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A Critical State of Affairs

By: Andrew Doherty
Date: 05/11/2006

BEING an avid reader of football fanzines over the years, and in particular "When Saturday Comes" (how ironic as less and less games take place on a Saturday), I’ve been brought up to the idea that Wimbledon were wonderful and fluffy and cuddly.

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Until that is they were taken over by this monster which is now the Milton Keynes Dons. From an outsider’s point of view, I don’t recall that Wimbledon were that well loved in the lower divisions, until they got to the First Division/Premier League/Premiership and starting dishing out lessons in team spirit and determination and embarrassing the likes of Liverpool, Manchester United and the other footballing aristocrats of the day. OK, that’s the football side of it, but whilst there are issues of identity, tradition and fairness in terms of progression through the leagues, where were Wimbledon going? They had no money, no ground and a small but loyal group of fans. Of course I feel sorry for the true and loyal Wimbledon supporters, and cannot imagine where I would be psychologically if our Mariners were taken over and moved to Basingstoke, or worse still, somewhere in Yorkshire, but then the thought of financial disaster, going into administration, loss of points, relegation to the Dettol Teams from Dismal Places in a Deathlike State Mediocrity Division (North), receivership and bankruptcy is worse. I admire AFC Wimbledon and I wish them and their supporters success. But here’s the rub. What is this team we’re supposed to hate and despise, the Milton Keynes Dons? "No-one likes us, we don’t care". Hang on, isn’t that Millwall, or even Wimbledon? They’re ambitious, they’re making progress, they’re attracting new people from a place which has never been a hotbed of football or indeed anything except roundabouts. Perhaps controversially, I’m keen to see them take their place, grow and do well if the football is up to it. I’m sure we wouldn’t say no to any money they may have, as other teams haven’t - just think Blackburn Rovers and Fulham at this point. Good luck to the MK Dons, I say.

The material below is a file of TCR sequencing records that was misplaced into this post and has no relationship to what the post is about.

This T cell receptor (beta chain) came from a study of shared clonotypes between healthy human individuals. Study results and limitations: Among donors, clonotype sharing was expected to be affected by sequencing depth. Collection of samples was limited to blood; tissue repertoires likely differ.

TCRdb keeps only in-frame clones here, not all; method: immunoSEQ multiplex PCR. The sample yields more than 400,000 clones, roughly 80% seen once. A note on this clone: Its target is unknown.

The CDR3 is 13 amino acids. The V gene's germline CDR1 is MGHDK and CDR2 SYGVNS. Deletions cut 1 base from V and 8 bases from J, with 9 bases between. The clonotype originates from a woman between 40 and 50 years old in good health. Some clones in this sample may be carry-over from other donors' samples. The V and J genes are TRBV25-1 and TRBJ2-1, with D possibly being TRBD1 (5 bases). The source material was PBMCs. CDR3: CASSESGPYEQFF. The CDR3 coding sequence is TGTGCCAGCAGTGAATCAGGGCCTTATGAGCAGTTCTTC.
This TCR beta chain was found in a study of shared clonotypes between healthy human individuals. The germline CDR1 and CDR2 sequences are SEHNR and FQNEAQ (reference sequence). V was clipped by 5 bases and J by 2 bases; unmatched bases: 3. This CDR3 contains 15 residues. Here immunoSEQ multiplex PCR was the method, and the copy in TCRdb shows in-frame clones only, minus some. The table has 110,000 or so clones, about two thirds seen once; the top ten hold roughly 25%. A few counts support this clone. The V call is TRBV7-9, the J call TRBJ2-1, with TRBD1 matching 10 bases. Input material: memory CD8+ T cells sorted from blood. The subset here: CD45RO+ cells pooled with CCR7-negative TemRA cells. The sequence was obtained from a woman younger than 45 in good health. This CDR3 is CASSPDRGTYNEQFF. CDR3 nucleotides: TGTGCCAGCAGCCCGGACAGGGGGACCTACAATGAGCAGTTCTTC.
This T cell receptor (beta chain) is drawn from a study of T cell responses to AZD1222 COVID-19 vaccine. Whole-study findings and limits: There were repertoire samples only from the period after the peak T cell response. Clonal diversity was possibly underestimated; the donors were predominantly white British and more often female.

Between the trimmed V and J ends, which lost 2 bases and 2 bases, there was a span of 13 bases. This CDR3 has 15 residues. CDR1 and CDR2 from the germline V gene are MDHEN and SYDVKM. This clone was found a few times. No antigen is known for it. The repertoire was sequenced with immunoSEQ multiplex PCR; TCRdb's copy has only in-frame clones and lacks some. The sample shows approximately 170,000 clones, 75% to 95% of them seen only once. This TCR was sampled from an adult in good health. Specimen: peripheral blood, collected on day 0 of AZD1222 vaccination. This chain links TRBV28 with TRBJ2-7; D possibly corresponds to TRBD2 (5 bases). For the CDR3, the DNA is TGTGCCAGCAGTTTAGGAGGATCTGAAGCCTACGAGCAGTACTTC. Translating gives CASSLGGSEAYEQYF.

No such paradoxes where the Mariners are concerned. Tradition mingles with dire rubbish and the occasional but increasingly rare ray of hope. I’m not a psychiatrist, but it all smacks of schizophrenia. After a battling draw at Peterborough last week, a dismal but fairly meaningless defeat followed at Mansfield in the Johnstone Paints Extravaganza in midweek. Just dismal, dark grey colours with another home defeat to look forward to and relegation to worry about? At least the MK Dons have been struggling recently so it promised to be an afternoon of interminable struggle in the cold of Cleethorpes.

Accompanying me on this mission of nihilistic proportions were my children Merlin (13) and Revis (11). I decided to ask them what they knew about the Milton Keynes Dons, not having been exposed by virtue of their age to the view that they are impure heathens.

But first, some weather precautions were necessary. "It’s always cold in Grimsby, even in summer" announced Revis accurately. Gloves, hats, thermals, mufflers and thick coats were the order of the day as we prepared ourselves in military fashion for our day at the seaside.

I asked Merlin what he knew about the MK Dons. "They’ve only been in the league for 3 years and they come from Milton Keynes" he replied. "I’ve no idea what league they were in before that". So Wimbledon join the ranks of Small Heath, Woolwich Arsenal and Grimsby Pelham? We move on ...

... to Peterborough, the first changing point on this family trip to the Arctic. The station signs were full of warnings as seems to be the norm these days but one in particular struck me and Merlin: "Staff are here to help you once their safety critical duties are complete". Not just "safety" but "safety critical"? Merlin wasn’t impressed. It conjured up visions of bodies being heroically removed from the track in the face of the thundering iron horse. Peterborough station was quiet today - no signs of raging fires or passengers jumping like lemmings off the platform edge to occasion these safety critical duties. Just a bit of extra activity at the coffee bar on account of the cold. Our GNER train arrived and departed without catastrophic incident ... until we got on the train. Revis’s hair band snapped. We decided to use the 25 minutes in Doncaster to try and resolve this one. "Wow, it’s all changed", exclaimed Revis as we entered the gleaming, fresh-smelling and anonymous Frenchgate Centre. Doncaster’s hitherto unacclaimed "wow factor" did not unfortunately extend to selling hair bands, so we gave up and returned to the bitter cold, bleak and gritty Doncaster station - welcome to the real Doncaster to which we have become accustomed. People bound for Newcastle were exhorted to leave our train. One can only trust the guard had completed his safety critical duties when he said this. He failed to mention that the Cleethorpes train is for the elite and the foolhardy, not to mention those going to Scunthorpe.

The report continues in Part 2

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